Granite Paver

This granite paver stone was taken from the location of the 1877 Baltimore riot between the Fifth and Sixth Maryland militia and the citizens of Baltimore.
After the Civil War, railroads boomed in construction and use. In 1873, an economic depression hit the United States that greatly affected railroads and caused many to declare bankruptcy. Subsequent wage cuts and a deteriorating working conditions led to a strike of railroad workers across the eastern region in the summer of 1877. In July, employees of the Baltimore& Ohio railroad walked off the job and blockaded the passage of freight trains along the line in Martinsburg, West Virginia. The strike spread along the rail line to Cumberland, Maryland and Maryland Governor John Carroll dispatched the national guard to re-open the railways. On July 20, 1877 at 6:35 PM alarm 151 sounded in Baltimore, calling the militia to service. The alarm notified the citizens of impending military use, and a large crowd gathered at the militia’s armory. The streets had been torn up for laying gas lines, and the pavestones became the crowd’s weapon of choice as they stoned the armory. As 120 members of the militia departed the armory at 8:15 for Camden Yard, they were hit by stones from the crowd, and responded by indiscriminatingly firing into the streets, killing 9 and wounding 16. It was reported that only around 50 militia men made it to Camden Yards, the rest breaking away during their travels. Baltimore citizens continued to disrupt the railroad, tearing up tracks, burning cars, and destroying engines.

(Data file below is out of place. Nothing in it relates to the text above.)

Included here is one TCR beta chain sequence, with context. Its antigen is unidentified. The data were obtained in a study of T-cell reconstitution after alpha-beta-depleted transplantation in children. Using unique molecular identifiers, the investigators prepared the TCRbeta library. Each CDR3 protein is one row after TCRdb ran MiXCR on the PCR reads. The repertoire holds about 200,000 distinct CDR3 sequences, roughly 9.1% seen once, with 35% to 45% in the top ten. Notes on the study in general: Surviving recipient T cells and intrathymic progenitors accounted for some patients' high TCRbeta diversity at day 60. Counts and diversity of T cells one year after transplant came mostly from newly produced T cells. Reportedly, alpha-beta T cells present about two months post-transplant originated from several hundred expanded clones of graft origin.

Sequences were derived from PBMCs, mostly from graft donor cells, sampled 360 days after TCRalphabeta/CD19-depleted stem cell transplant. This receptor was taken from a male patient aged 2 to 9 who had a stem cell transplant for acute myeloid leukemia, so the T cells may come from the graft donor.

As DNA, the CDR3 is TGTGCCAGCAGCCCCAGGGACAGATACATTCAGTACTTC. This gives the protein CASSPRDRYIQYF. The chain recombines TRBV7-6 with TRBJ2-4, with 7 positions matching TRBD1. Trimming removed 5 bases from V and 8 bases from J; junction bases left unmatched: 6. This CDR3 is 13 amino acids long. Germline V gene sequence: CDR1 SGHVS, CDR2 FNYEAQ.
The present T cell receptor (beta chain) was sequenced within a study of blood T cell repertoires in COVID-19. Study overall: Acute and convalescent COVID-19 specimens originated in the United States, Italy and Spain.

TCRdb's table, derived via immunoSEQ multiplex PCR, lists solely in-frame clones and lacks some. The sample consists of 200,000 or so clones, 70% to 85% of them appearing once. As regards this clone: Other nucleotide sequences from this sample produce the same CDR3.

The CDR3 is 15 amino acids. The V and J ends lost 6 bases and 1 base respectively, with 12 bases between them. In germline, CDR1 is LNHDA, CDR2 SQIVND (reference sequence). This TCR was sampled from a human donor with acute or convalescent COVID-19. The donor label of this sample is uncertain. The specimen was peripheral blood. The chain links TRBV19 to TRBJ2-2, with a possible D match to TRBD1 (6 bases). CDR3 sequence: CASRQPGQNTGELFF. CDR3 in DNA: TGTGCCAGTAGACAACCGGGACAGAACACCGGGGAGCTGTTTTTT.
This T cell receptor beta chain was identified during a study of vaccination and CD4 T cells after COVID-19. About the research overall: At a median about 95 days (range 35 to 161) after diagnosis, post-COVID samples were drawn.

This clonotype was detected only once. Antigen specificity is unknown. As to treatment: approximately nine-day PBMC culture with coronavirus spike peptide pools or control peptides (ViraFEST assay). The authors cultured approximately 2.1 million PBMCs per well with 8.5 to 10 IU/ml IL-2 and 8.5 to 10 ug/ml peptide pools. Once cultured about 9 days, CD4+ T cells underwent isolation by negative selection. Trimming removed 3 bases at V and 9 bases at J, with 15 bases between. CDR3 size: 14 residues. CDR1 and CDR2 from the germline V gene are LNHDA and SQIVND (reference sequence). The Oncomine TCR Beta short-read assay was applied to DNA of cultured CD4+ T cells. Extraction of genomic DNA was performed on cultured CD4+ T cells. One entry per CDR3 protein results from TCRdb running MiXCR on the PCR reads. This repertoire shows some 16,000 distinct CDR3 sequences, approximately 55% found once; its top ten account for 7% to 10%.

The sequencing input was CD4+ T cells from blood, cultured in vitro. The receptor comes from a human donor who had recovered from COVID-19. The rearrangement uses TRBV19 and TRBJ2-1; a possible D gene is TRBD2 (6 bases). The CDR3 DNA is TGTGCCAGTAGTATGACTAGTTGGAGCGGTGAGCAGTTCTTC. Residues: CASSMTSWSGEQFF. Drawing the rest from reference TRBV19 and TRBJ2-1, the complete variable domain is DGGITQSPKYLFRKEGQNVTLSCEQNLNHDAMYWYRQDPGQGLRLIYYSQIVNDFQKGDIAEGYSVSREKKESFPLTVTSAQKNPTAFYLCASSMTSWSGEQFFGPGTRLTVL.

Object Name
Physical Description
granite (overall material)
grey (overall color)
overall: 3 1/2 in x 9 in x 6 in; 8.89 cm x 22.86 cm x 15.24 cm
ID Number
catalog number
nonaccession number
Industry & Manufacturing
American Enterprise
See more items in
Work and Industry: Production and Manufacturing
American Enterprise
American Enterprise
Data Source
National Museum of American History, Kenneth E. Behring Center

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